One of the main non-ideological complaints about Starship Troopers involves the plotting — too much talk and not enough shoot-’em-up scenes against those extraterrestrial creepy-crawlies. Yet the richness of the novel lies in these more thought-provoking sections, where Heinlein inserts miniature monologues that sound like outtakes from Zell Miller’s GOP convention address. “My mother says that violence never settles anything,” comments one character. A teacher who doubles as Heinlein’s mouthpiece then pounces: “Violence, naked force, has settled more issues in history than has any other factor, and the contrary opinion is wishful thinking at its worst. Breeds that forget this basic truth have always paid for it with their lives and freedoms.”
For those with delicate sensibilities — the type of people who would pay for newspaper ads that demand nuclear-test bans — this is sheer bombast. But Heinlein doesn’t stop there. He goes on to describe a society in which citizens gain the right to vote through military service. His conjectures about “the decadence and collapse” of 20th-century democracies are also designed to raise liberal hackles: “Those noble experiments failed because the people had been led to believe that they could simply vote for whatever they wanted . . . and get it, without toil, without sweat, without tears.” The notion that you can’t get something for nothing would become a major theme for Heinlein.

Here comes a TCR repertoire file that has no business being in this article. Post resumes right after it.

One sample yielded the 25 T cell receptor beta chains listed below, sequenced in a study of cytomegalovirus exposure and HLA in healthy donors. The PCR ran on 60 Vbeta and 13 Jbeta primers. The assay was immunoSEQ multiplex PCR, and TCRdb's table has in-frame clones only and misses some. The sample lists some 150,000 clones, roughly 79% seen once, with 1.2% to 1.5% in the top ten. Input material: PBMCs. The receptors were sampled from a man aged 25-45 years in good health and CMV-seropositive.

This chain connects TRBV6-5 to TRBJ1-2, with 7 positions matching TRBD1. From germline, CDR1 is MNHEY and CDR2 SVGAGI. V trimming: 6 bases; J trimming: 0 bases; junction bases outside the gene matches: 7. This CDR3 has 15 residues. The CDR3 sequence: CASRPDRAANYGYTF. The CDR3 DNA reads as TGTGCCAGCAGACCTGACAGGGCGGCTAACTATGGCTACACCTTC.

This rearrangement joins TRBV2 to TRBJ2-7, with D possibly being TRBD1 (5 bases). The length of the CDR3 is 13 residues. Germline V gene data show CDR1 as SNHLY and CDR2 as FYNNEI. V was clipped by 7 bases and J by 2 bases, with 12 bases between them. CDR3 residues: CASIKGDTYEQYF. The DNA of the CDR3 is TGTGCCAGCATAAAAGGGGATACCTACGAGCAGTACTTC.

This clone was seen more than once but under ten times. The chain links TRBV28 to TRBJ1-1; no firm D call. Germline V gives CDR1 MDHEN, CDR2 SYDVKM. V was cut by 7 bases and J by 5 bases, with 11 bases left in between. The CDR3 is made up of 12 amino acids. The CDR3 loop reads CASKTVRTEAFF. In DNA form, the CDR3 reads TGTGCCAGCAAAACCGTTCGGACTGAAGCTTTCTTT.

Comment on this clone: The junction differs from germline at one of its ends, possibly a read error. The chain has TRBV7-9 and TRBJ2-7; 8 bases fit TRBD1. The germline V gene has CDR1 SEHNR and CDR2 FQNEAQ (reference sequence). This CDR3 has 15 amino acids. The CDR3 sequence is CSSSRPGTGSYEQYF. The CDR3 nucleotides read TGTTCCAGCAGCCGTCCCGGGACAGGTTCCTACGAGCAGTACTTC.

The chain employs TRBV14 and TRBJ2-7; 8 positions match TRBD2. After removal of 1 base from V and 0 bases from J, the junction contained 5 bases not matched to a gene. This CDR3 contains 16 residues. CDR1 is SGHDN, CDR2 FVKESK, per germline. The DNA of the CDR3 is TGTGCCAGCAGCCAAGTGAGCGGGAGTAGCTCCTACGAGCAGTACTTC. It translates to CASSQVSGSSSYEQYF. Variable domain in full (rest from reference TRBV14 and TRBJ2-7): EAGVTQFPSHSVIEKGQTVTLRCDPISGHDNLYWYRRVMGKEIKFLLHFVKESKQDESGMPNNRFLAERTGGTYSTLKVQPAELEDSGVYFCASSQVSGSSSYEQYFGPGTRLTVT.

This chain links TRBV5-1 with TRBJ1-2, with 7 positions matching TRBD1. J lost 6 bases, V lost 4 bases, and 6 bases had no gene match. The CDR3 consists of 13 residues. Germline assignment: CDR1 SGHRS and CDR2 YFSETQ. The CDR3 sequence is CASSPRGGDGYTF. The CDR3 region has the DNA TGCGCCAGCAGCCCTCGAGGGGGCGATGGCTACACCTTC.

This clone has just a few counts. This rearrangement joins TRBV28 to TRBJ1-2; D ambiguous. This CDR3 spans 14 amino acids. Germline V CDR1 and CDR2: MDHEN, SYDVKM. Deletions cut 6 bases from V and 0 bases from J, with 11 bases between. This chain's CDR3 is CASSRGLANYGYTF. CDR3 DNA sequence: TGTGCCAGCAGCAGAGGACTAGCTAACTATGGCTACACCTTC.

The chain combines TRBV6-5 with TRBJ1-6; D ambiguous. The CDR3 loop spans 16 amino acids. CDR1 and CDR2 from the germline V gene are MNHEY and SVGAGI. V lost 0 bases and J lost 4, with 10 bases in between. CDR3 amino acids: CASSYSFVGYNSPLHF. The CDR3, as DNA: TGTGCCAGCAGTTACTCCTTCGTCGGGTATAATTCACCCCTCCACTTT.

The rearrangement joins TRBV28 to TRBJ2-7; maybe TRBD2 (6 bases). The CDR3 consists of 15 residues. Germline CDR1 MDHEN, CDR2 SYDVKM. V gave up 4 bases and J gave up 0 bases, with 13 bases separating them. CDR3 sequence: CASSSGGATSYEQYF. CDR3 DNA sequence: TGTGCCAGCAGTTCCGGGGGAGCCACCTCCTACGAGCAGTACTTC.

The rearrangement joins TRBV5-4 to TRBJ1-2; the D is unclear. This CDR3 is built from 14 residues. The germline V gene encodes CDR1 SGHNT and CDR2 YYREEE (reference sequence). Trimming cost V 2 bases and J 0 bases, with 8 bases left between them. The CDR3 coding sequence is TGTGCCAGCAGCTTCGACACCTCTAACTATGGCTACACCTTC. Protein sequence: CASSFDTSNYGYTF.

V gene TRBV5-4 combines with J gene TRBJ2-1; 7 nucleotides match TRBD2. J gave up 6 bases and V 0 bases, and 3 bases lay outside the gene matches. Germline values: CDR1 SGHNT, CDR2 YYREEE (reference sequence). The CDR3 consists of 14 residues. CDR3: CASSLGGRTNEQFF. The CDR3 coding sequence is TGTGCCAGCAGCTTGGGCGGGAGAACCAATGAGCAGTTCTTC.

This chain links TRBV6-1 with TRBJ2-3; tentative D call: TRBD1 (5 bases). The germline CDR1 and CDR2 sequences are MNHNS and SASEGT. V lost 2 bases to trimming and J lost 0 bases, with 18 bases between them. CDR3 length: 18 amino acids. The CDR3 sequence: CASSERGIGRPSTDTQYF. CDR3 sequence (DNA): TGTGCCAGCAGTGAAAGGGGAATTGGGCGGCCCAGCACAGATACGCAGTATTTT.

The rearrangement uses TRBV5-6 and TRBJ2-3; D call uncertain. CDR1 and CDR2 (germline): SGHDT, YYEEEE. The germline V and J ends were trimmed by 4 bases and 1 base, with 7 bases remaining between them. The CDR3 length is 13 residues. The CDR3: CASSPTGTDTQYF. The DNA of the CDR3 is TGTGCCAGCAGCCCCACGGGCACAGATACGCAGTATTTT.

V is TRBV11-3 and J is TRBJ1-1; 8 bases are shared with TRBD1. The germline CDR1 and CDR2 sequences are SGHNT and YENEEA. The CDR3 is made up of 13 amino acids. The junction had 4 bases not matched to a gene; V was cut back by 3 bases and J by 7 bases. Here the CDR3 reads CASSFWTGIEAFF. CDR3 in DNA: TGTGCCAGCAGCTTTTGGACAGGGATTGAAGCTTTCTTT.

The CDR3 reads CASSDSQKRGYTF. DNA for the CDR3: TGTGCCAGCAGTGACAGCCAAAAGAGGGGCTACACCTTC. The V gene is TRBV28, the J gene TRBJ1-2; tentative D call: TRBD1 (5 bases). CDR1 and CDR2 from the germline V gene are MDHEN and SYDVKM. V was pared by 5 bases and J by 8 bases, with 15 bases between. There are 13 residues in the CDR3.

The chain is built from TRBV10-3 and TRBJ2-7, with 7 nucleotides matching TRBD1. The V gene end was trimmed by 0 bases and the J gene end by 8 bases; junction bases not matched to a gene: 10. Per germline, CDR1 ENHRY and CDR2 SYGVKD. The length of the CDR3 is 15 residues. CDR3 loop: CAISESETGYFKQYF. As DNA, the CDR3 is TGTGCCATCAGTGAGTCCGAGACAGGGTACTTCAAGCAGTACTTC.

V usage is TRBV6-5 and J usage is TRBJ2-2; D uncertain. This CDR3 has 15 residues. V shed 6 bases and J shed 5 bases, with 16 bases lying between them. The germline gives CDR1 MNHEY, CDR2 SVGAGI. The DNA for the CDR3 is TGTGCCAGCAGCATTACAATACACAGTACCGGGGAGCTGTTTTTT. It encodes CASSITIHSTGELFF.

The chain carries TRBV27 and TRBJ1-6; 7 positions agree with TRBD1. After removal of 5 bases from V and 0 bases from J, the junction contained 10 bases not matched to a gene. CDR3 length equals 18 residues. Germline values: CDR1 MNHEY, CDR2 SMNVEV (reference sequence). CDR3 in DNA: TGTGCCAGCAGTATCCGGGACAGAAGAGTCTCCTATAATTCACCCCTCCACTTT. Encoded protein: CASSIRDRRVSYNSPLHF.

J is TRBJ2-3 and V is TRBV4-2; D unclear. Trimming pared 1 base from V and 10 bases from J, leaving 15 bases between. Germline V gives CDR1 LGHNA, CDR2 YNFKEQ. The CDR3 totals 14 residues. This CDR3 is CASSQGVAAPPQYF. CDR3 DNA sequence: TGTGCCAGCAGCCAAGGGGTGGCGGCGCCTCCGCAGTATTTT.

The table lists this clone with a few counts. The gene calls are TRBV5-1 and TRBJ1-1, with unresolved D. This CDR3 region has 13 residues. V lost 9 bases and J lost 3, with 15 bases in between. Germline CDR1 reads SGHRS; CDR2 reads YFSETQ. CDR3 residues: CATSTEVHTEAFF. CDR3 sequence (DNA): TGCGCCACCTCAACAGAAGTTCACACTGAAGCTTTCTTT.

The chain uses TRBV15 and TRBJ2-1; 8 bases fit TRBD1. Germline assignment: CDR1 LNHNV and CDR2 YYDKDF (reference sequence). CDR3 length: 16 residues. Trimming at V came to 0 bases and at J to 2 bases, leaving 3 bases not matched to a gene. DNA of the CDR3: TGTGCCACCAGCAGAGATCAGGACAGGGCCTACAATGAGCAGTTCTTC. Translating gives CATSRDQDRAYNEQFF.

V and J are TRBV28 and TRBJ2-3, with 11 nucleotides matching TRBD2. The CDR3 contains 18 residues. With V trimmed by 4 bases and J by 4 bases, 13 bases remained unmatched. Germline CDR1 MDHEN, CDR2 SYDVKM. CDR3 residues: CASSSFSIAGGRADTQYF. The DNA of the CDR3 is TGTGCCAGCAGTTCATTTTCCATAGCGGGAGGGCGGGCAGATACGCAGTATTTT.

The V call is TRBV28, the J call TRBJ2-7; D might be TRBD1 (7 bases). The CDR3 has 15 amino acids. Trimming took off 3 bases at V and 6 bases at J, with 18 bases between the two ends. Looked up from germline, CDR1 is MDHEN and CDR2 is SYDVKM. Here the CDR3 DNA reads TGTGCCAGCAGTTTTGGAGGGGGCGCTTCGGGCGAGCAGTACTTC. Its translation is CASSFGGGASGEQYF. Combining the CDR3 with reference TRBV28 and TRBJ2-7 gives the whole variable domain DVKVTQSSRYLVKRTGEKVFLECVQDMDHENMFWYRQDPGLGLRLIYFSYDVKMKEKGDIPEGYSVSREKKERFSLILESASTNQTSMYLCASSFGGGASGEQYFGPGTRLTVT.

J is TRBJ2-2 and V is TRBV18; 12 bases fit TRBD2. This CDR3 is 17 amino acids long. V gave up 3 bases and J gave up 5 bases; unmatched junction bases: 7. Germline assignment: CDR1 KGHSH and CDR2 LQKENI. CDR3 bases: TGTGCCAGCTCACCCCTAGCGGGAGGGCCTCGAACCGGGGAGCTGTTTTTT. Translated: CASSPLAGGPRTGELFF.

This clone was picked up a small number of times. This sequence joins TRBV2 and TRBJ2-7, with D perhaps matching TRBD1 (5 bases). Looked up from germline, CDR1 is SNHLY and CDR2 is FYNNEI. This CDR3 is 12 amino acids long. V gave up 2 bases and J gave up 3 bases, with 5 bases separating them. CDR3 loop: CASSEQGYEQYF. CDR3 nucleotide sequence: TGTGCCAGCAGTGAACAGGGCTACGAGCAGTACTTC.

Detractors called Heinlein a fascist and a militarist — a strange charge, given that he was also an outspoken critic of conscription. “If a country can’t save itself through the volunteer service of its own free people, then I say: Let the damned thing go down the drain,” he once said. As for labels, around the time Starship Troopers came out, he called himself “a pragmatic libertarian.”
Heinlein certainly wasn’t a conservative traditionalist. His most popular book, in terms of copies sold, was Stranger in a Strange Land — a paean to sexual liberation and an attack on organized religion. Published in 1961, it resonated with hippies and gave Heinlein a mass following. Yet the author, despite a lifelong interest in unusual family arrangements, remained aloof from the counterculture: In 1964, he and his wife Virginia were enthusiastically for Barry Goldwater. A few years later, according to Robert A. Heinlein: A Reader’s Companion, he signed a magazine ad that supported U.S. military involvement in Vietnam.
In his recent book Radicals for Capitalism, Brian Doherty observes that “a youthful love for Heinlein’s tales of rugged individualists often lies in the past of dedicated libertarian activists” — a statement that’s possible in large measure because of the 1966 novel that many regard as Heinlein’s greatest: The Moon Is a Harsh Mistress. The story takes place mostly within a lunar colony, where the residents grow restless under a command-and-control economy imposed by the Lunar Authority, a government that operates for the benefit of earthlings. “Here in Luna we’re rich. Three million hardworking, smart, skilled people, enough water, plenty of everything, endless power, endless cubic,” says one of the moon-dwelling Loonies. “What we don’t have is a free market. We must get rid of the Authority!” A few pages later: “It strikes me as the most basic human right, the right to bargain in a free marketplace.”